In any case, this is the porch that I spend my late afternoons and evenings on.
See what I mean when I say it's just big enough for the two of us and somewhat covered when it rains. See, also, why I worry when Ted manages to pull a sock off my foot and starts shaking it around!
Then once I walk across the street, I have a couple of choices for a view (usually these are appreciated in the morning and evening when Ted is busy, if you get my drift). The first is to the left: the soccer field.
Here it looks a little more barren because you can't see the soccer nets and the benches all around it. One of the smart, design features here is that the soccer nets move, so it's possible to set it up so that people can play a regulation-sized soccer game and yet other folks can still use the area for things like boules or just hanging out.
I saw this a few days ago and had to include it here. Is it just me, or does it look like this lady is walking an otter? (Please excuse the somewhat blurry image. I took the picture from a distance, because I didn't want her to realize I thought her dog was the strangest looking thing I'd ever seen walking on gravel.)
Okay, now that I've made my first rude comment .... If you look straight ahead from where I was standing when I took the picture of the soccer field, you get the entrance to the children's park. It's fenced off both to protect children and to keep dogs out. Trust me; there are these little Scotties with Xs on them on signs all over!
The park runs for about half of this VERY long block; basically it's about twice the size of the normal block I'm used to. It's not that Finnish blocks in general are particularly long--they aren''t--it's just the way this one was set up.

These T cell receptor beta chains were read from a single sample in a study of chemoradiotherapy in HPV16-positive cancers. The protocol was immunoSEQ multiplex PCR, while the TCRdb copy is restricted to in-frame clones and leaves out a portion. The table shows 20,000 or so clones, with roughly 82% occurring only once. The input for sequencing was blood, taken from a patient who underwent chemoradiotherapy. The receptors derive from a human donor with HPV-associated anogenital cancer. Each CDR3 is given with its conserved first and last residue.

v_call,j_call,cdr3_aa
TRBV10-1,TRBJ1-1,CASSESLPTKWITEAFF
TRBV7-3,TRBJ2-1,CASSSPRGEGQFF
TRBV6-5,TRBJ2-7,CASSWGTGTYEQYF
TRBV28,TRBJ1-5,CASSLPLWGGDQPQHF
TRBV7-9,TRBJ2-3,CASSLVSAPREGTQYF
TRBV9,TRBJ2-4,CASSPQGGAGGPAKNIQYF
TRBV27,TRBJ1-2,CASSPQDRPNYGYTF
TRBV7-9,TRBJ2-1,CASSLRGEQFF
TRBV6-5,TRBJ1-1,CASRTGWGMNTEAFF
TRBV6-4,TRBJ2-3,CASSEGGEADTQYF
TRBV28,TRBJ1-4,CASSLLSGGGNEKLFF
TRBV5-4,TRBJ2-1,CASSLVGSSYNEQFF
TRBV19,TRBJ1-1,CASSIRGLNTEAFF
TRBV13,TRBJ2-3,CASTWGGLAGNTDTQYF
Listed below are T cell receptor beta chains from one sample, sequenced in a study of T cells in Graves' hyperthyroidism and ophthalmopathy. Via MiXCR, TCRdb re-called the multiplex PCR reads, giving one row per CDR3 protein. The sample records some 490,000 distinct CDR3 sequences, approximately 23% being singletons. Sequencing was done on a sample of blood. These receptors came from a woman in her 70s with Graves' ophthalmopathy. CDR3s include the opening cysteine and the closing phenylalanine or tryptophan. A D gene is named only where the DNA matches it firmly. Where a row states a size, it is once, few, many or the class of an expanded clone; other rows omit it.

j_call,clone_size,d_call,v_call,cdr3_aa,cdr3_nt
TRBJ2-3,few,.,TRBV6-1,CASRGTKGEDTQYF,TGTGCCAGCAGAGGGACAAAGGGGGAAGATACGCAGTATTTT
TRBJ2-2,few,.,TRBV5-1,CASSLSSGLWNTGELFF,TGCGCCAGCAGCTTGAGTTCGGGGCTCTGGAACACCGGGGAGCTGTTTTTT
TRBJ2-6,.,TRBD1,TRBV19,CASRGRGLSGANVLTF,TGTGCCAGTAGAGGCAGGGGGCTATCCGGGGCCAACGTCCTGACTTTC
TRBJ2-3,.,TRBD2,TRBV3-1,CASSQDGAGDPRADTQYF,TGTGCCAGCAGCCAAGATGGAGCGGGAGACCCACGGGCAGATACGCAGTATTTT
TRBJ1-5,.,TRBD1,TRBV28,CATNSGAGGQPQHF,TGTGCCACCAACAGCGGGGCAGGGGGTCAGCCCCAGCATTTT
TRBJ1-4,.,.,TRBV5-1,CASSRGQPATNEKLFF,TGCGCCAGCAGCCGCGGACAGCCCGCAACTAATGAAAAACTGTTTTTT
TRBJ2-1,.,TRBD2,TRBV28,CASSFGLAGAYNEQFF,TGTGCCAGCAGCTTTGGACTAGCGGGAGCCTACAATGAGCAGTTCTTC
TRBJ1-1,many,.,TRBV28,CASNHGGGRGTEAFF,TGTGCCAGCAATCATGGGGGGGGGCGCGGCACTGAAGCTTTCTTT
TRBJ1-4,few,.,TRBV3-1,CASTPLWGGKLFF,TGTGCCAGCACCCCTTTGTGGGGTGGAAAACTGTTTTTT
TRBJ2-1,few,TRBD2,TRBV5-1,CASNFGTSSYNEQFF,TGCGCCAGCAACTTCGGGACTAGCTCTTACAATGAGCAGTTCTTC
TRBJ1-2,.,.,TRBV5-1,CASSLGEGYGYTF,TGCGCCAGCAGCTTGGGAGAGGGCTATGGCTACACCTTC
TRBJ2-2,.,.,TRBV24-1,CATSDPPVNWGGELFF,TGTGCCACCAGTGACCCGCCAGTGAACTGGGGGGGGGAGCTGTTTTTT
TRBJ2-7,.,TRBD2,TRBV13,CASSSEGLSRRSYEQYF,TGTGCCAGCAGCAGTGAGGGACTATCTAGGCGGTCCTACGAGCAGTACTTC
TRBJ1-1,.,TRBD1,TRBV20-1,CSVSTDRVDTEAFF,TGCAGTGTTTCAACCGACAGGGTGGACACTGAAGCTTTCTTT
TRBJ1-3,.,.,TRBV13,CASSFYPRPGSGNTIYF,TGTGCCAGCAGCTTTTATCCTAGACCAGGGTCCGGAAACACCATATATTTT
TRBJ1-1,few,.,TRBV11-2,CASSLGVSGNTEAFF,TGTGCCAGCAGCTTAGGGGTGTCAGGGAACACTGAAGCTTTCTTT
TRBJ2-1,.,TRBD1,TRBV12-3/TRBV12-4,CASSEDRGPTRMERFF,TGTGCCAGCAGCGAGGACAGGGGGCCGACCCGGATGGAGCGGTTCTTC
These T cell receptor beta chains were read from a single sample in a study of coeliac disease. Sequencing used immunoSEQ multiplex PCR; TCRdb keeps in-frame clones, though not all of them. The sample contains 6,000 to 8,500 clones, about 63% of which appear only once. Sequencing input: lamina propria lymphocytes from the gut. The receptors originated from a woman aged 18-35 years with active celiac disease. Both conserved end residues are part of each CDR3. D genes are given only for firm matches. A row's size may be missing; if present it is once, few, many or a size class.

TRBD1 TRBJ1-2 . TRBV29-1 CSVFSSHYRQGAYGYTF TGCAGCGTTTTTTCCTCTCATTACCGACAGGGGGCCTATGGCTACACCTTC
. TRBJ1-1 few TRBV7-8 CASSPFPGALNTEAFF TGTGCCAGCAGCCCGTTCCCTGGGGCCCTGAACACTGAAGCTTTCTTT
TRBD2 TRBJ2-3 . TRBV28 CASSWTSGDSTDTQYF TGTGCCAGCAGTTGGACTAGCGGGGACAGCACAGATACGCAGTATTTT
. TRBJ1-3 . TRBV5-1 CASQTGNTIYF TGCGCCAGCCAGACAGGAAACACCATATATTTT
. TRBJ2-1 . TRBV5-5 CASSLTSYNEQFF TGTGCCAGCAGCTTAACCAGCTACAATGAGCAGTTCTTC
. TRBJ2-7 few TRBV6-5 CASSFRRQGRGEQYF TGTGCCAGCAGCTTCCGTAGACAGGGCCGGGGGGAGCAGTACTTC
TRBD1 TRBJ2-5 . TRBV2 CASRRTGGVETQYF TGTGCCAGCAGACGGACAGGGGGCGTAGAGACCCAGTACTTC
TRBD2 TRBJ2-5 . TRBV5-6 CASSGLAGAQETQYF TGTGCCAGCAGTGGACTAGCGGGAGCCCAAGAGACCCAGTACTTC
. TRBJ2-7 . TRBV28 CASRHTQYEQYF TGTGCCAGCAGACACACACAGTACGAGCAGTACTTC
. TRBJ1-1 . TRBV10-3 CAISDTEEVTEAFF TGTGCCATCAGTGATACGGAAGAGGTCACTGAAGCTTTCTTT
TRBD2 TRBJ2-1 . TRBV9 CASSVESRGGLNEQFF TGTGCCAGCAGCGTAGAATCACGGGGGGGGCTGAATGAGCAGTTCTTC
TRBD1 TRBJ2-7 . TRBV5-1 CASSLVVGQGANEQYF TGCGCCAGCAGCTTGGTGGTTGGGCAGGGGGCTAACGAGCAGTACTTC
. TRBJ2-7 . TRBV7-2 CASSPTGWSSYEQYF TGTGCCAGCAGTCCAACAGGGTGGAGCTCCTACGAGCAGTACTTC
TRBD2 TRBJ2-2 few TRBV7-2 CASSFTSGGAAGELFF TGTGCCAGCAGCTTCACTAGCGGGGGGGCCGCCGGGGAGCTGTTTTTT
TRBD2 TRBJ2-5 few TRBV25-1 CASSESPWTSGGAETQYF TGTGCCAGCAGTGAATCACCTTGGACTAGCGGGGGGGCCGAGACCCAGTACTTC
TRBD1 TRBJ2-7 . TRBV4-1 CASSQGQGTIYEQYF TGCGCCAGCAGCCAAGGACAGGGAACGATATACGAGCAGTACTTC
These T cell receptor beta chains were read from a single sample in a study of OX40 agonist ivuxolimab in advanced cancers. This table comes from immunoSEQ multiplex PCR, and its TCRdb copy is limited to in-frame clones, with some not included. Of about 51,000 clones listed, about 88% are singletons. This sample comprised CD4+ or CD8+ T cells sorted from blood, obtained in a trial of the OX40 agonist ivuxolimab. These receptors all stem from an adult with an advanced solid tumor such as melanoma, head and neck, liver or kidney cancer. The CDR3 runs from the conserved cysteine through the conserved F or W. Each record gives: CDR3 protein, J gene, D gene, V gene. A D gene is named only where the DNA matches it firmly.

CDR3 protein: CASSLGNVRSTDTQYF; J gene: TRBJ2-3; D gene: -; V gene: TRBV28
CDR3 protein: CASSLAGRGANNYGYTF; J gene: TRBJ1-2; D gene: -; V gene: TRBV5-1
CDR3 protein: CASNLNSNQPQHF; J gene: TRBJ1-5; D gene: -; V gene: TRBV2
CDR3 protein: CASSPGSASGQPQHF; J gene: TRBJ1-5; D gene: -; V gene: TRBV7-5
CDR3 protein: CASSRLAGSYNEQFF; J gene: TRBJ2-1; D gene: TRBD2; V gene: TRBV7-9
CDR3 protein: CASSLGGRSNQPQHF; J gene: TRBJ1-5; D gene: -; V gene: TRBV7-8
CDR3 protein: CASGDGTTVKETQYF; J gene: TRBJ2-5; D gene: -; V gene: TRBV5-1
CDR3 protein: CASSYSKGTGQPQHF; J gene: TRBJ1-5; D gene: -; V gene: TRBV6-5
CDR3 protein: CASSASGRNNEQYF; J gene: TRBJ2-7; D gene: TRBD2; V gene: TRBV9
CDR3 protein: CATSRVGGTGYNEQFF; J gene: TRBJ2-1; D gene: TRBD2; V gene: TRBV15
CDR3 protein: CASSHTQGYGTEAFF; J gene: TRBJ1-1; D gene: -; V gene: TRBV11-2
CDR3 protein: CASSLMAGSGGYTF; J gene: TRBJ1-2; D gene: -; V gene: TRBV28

In any case, if I head to the right to walk down the lovely gravel paths that I take Ted on several times a day, once I get past the building that provides one of the indoor play areas for the kids, I get to the second, big, open area for children.
Some of the coolest stuff is actually a little hard to see from these pictures. For example, in the top picture, you can see in the background a ton of kids' toys in all sorts of animal shapes and a big, blue area that's actually a small wading pool. In the bottom picture, you can see a bit more of the wading pool and these great, ca. 3-foot tall camels, elephants, and rhinoceros that the kids can ride on--and that Ted barked at when he first saw them. Also, during the day kids are running all around the grass and riding these trikes that come with the play area all around the paths. Let me see if I can blow up these pictures to give you a somewhat better sense of how this works.
Well, better, but by no means perfect.
Once I get to the end of the block, the view back up the path is like this. The play areas are on my right now; they were on my left as I walked down from the Towers. I love the huge trees; some of them are at least 6 stories tall, and they are much broader than this picture makes it seem. I have no idea what they are!
Turning back around so that the play area is again on my left, I go across a street into another park.
As you can see, while doing these walks, Ted takes his responsibility to pay attention to me very seriously. And, no, he's JUST sniffing!
Then you cross a bike path and come to a big boat dock for private boats. The beach is off to the left, and there's a walking and biking path going alongside the water for miles. Here's a few shots of the beach itself.
Ted loves chasing the geese, at least as much as he can on leash. The Finns so far have cheered him on, when they say anything.
So that's my park and the 2-block walk to the beach in pictures. While Ted can't actually go on the main beach, there are lots of areas nearby where he can walk or swim, and I can take him for walks right next to it.
To give you a sense of what this is like and how close it is to where I live, here's an overhead shot. (And, no, I take no credit, although I did think about how to convince people I did this!)
The red circle near the top and slightly left of center is the Towers. You can see what I mean about the park outside my door.
Time for bed and a LONG charging of my camera's battery. Next entry: my official orientation--or Kay joins the Finnish pension system.